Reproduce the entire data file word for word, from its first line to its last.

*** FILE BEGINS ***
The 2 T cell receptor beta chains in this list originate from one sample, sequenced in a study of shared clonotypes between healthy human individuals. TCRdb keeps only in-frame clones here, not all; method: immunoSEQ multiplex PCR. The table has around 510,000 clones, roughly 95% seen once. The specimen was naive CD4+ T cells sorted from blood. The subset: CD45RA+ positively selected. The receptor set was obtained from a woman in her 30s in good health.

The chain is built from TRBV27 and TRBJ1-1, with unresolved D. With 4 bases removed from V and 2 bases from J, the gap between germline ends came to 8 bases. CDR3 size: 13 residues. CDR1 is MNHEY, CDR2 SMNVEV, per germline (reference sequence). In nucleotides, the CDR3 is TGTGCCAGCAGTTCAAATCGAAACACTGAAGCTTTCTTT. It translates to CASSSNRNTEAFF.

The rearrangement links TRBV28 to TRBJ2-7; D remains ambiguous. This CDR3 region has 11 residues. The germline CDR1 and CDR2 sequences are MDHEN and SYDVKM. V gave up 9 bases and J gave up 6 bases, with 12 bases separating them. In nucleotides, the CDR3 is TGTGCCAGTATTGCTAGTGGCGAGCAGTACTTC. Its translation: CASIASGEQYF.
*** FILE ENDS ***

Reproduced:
The 2 T cell receptor beta chains in this list originate from one sample, sequenced in a study of shared clonotypes between healthy human individuals. TCRdb keeps only in-frame clones here, not all; method: immunoSEQ multiplex PCR. The table has around 510,000 clones, roughly 95% seen once. The specimen was naive CD4+ T cells sorted from blood. The subset: CD45RA+ positively selected. The receptor set was obtained from a woman in her 30s in good health.

The chain is built from TRBV27 and TRBJ1-1, with unresolved D. With 4 bases removed from V and 2 bases from J, the gap between germline ends came to 8 bases. CDR3 size: 13 residues. CDR1 is MNHEY, CDR2 SMNVEV, per germline (reference sequence). In nucleotides, the CDR3 is TGTGCCAGCAGTTCAAATCGAAACACTGAAGCTTTCTTT. It translates to CASSSNRNTEAFF.

The rearrangement links TRBV28 to TRBJ2-7; D remains ambiguous. This CDR3 region has 11 residues. The germline CDR1 and CDR2 sequences are MDHEN and SYDVKM. V gave up 9 bases and J gave up 6 bases, with 12 bases separating them. In nucleotides, the CDR3 is TGTGCCAGTATTGCTAGTGGCGAGCAGTACTTC. Its translation: CASIASGEQYF.